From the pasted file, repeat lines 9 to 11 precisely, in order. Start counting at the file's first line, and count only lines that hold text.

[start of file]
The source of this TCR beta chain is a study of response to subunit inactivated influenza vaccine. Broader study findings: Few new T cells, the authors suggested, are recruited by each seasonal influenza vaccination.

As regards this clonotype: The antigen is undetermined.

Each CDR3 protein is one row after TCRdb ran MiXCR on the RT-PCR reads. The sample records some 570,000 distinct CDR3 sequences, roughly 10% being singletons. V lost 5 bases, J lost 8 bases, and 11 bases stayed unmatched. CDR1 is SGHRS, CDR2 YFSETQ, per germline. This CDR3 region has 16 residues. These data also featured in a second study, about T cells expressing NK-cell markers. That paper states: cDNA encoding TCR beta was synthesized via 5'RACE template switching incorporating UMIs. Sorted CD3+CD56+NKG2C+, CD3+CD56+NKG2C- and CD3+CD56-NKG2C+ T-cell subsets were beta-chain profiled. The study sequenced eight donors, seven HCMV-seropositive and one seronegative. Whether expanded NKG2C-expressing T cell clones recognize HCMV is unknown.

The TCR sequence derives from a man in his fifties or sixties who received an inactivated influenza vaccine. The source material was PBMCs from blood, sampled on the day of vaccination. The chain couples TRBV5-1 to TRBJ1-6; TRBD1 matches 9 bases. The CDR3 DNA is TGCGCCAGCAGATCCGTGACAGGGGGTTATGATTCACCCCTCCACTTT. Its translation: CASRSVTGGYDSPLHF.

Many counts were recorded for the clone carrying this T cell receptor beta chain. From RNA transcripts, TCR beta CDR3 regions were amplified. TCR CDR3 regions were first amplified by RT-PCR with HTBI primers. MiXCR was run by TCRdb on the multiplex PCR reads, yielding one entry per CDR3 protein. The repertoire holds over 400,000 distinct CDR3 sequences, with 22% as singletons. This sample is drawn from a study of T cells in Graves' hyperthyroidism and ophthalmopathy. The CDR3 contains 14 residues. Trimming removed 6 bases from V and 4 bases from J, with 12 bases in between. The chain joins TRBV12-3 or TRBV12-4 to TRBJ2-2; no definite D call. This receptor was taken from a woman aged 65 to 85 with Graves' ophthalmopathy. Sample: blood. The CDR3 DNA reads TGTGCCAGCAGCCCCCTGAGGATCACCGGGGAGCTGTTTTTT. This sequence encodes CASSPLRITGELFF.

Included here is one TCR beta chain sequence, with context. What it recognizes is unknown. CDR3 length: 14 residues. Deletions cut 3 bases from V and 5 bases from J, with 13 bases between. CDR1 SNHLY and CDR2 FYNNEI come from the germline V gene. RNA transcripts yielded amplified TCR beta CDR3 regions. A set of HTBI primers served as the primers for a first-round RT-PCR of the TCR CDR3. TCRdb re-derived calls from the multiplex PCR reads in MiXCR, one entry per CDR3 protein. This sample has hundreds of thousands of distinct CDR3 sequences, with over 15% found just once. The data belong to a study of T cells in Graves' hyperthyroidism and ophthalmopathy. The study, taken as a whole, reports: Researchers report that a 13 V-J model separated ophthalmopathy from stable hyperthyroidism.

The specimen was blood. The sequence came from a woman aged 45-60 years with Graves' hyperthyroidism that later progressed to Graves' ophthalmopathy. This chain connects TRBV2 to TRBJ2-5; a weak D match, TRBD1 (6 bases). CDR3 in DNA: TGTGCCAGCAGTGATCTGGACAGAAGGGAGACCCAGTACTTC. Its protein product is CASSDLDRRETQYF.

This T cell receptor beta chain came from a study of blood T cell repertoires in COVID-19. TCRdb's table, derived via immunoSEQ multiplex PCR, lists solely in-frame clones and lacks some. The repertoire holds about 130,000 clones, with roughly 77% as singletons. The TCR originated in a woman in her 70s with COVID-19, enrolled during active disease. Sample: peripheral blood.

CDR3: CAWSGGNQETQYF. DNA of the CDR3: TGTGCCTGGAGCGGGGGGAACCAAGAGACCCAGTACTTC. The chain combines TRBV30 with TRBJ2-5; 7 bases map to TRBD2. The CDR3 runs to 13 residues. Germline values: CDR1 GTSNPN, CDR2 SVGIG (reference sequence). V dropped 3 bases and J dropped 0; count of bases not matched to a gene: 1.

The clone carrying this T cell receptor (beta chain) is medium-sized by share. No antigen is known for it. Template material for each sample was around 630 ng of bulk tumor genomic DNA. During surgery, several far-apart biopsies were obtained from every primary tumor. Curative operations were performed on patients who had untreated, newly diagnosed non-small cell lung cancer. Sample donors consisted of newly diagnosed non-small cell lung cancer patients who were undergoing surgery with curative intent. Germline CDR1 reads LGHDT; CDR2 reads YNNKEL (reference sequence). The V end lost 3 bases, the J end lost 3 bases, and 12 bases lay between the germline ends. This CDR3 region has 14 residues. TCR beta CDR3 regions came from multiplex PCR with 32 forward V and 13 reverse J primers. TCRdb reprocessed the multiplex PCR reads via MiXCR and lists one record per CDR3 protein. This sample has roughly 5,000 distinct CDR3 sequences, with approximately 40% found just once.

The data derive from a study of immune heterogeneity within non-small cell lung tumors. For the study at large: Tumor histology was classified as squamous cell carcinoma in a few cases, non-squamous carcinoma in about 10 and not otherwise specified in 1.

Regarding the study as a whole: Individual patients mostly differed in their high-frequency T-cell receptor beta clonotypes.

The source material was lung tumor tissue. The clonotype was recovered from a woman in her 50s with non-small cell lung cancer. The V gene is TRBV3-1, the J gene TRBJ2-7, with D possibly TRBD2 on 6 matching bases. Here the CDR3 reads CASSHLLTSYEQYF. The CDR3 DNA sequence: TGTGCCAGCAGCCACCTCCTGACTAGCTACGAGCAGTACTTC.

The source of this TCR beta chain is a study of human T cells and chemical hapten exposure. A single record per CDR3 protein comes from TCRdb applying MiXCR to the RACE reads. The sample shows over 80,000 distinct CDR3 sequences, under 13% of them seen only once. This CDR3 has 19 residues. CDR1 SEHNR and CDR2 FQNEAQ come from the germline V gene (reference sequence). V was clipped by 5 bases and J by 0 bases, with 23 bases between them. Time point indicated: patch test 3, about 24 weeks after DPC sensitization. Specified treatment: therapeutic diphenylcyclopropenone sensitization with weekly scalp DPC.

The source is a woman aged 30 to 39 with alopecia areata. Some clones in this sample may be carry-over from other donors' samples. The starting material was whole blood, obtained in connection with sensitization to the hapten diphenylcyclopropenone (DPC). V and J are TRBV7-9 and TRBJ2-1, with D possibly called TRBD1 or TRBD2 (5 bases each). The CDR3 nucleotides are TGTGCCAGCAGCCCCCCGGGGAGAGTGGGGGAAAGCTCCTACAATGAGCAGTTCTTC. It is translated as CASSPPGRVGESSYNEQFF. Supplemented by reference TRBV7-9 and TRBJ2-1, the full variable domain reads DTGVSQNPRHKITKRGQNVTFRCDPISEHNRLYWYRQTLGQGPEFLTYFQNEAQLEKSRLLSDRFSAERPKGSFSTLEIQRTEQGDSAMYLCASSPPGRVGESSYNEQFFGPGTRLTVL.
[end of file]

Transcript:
CDR3: CAWSGGNQETQYF. DNA of the CDR3: TGTGCCTGGAGCGGGGGGAACCAAGAGACCCAGTACTTC. The chain combines TRBV30 with TRBJ2-5; 7 bases map to TRBD2. The CDR3 runs to 13 residues. Germline values: CDR1 GTSNPN, CDR2 SVGIG (reference sequence). V dropped 3 bases and J dropped 0; count of bases not matched to a gene: 1.

The clone carrying this T cell receptor (beta chain) is medium-sized by share. No antigen is known for it. Template material for each sample was around 630 ng of bulk tumor genomic DNA. During surgery, several far-apart biopsies were obtained from every primary tumor. Curative operations were performed on patients who had untreated, newly diagnosed non-small cell lung cancer. Sample donors consisted of newly diagnosed non-small cell lung cancer patients who were undergoing surgery with curative intent. Germline CDR1 reads LGHDT; CDR2 reads YNNKEL (reference sequence). The V end lost 3 bases, the J end lost 3 bases, and 12 bases lay between the germline ends. This CDR3 region has 14 residues. TCR beta CDR3 regions came from multiplex PCR with 32 forward V and 13 reverse J primers. TCRdb reprocessed the multiplex PCR reads via MiXCR and lists one record per CDR3 protein. This sample has roughly 5,000 distinct CDR3 sequences, with approximately 40% found just once.

The data derive from a study of immune heterogeneity within non-small cell lung tumors. For the study at large: Tumor histology was classified as squamous cell carcinoma in a few cases, non-squamous carcinoma in about 10 and not otherwise specified in 1.